Granuloma annulare and vitamin D resistant rickets

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The etiology of granuloma annulare is not known. An association between granuloma annulare and diabetes mellitus has often been suggested. Rhodes et al,1 using a prednisone stress test detected abnormal glucose tolerance in 3 of 30 patients with granuloma annulare. Wells and Smith2 reported that of 115 patients with granuloma annulare only 3% were diabetic. We report the first case in the literature of granuloma annulare in a patient with vitamin D resistant rickets.

Case report

A 43-year-old white woman was seen at the Cleveland Clinic in December 1971. She had a 1-year history of low back and anterior trunk pain, and she was found to have hypophosphatemia and glycosuria.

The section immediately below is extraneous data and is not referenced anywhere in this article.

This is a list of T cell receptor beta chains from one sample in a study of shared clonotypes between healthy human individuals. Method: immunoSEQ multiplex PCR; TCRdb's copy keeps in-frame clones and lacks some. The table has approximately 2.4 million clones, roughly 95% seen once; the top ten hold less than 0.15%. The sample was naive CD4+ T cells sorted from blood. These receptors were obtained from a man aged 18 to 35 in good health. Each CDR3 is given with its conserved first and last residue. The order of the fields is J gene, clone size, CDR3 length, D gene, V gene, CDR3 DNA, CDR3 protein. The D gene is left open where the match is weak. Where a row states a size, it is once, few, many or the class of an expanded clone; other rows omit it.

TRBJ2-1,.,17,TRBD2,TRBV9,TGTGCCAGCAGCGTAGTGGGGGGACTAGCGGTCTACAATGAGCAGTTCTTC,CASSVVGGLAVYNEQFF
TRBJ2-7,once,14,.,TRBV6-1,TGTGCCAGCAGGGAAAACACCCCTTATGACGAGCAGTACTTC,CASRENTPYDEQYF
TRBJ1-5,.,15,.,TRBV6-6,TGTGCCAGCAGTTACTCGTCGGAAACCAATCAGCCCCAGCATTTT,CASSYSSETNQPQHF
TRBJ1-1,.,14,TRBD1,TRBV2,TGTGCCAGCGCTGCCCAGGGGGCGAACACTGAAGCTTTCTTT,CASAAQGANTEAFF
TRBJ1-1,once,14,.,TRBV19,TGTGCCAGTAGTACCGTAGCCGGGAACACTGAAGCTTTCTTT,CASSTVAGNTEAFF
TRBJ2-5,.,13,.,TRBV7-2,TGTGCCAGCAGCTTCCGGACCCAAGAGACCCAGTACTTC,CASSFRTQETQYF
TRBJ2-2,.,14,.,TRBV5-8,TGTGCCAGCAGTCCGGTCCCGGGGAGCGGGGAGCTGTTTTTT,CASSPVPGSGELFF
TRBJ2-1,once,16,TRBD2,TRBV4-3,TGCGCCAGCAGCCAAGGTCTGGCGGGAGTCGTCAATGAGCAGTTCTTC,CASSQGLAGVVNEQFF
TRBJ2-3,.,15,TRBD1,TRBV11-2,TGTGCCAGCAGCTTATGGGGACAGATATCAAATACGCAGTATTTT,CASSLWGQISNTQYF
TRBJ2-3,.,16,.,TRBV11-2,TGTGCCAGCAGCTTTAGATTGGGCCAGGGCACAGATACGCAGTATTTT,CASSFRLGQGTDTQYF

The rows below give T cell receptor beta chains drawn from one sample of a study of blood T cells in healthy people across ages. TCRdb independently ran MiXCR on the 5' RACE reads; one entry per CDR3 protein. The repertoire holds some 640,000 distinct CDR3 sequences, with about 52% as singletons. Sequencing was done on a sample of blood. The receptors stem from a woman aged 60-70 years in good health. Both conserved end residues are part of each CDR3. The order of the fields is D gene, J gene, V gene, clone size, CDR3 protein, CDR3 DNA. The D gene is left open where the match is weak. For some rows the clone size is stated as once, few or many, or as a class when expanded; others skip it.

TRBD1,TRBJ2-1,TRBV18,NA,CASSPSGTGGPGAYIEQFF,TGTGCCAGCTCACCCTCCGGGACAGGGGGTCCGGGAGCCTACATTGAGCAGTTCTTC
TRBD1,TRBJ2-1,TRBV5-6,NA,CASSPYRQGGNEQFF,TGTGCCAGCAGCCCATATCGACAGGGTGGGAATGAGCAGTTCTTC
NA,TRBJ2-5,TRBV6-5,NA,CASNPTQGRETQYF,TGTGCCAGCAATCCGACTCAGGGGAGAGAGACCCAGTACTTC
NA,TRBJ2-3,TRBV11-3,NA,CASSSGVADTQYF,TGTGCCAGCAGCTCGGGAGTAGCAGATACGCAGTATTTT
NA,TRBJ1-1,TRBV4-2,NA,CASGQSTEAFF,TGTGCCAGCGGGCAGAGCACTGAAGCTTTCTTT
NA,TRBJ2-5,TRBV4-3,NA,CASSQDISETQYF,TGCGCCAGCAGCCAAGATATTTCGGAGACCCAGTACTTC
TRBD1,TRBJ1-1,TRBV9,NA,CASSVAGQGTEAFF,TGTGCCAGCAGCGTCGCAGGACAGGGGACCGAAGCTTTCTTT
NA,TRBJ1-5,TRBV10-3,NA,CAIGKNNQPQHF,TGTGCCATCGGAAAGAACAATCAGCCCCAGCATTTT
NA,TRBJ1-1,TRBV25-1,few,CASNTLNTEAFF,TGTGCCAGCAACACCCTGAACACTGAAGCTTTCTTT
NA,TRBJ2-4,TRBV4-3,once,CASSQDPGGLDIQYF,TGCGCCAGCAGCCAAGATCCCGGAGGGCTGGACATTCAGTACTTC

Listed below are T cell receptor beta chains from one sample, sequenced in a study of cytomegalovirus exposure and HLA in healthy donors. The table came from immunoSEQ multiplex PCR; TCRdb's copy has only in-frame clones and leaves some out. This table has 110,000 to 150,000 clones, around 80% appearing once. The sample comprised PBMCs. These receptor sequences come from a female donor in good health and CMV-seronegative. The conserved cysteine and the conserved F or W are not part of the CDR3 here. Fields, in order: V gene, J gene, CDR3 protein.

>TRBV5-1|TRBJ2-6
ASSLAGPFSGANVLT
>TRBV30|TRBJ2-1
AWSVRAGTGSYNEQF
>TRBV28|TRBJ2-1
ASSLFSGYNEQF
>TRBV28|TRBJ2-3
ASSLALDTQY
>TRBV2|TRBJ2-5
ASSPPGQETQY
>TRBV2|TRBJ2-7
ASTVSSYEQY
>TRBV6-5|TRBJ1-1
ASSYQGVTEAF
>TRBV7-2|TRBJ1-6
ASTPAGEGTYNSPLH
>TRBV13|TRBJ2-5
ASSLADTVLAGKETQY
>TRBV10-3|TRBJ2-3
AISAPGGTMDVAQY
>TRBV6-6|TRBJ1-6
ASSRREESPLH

Laboratory studies disclosed the following values: serum phosphorus 1.3 mg/100 ml (normal 2.5–4.5); serum calcium 9.3 mg/100 ml (normal 8.5–10.5); serum alkaline phosphatase 20 King-Armstrong units/100 ml (normal 4–17). Results of a 5-hour glucose tolerance test were normal with glycosuria at 1, 2, and 3 hours. A 24-hour urine specimen had a normal calcium, phosphorus, and amino acid chromatogram. The creatinine clearance was 110 ml/min. The antinuclear factor (ANF), latex fixation test, VDRL test for syphilis, LE test, serum protein electrophoresis, chest and spine roentgenograms and determinations of urine lead, urine 17-ketosteroids, and urine 17-hydroxycorticoids were normal.

The diagnosis of vitamin D resistant rickets was made and the patient was discharged January 1972 on a regimen of 50,000 units of vitamin D and 2 g phosphosoda orally daily.

Two months after hospital discharge (March 1972) the patient’s. . .



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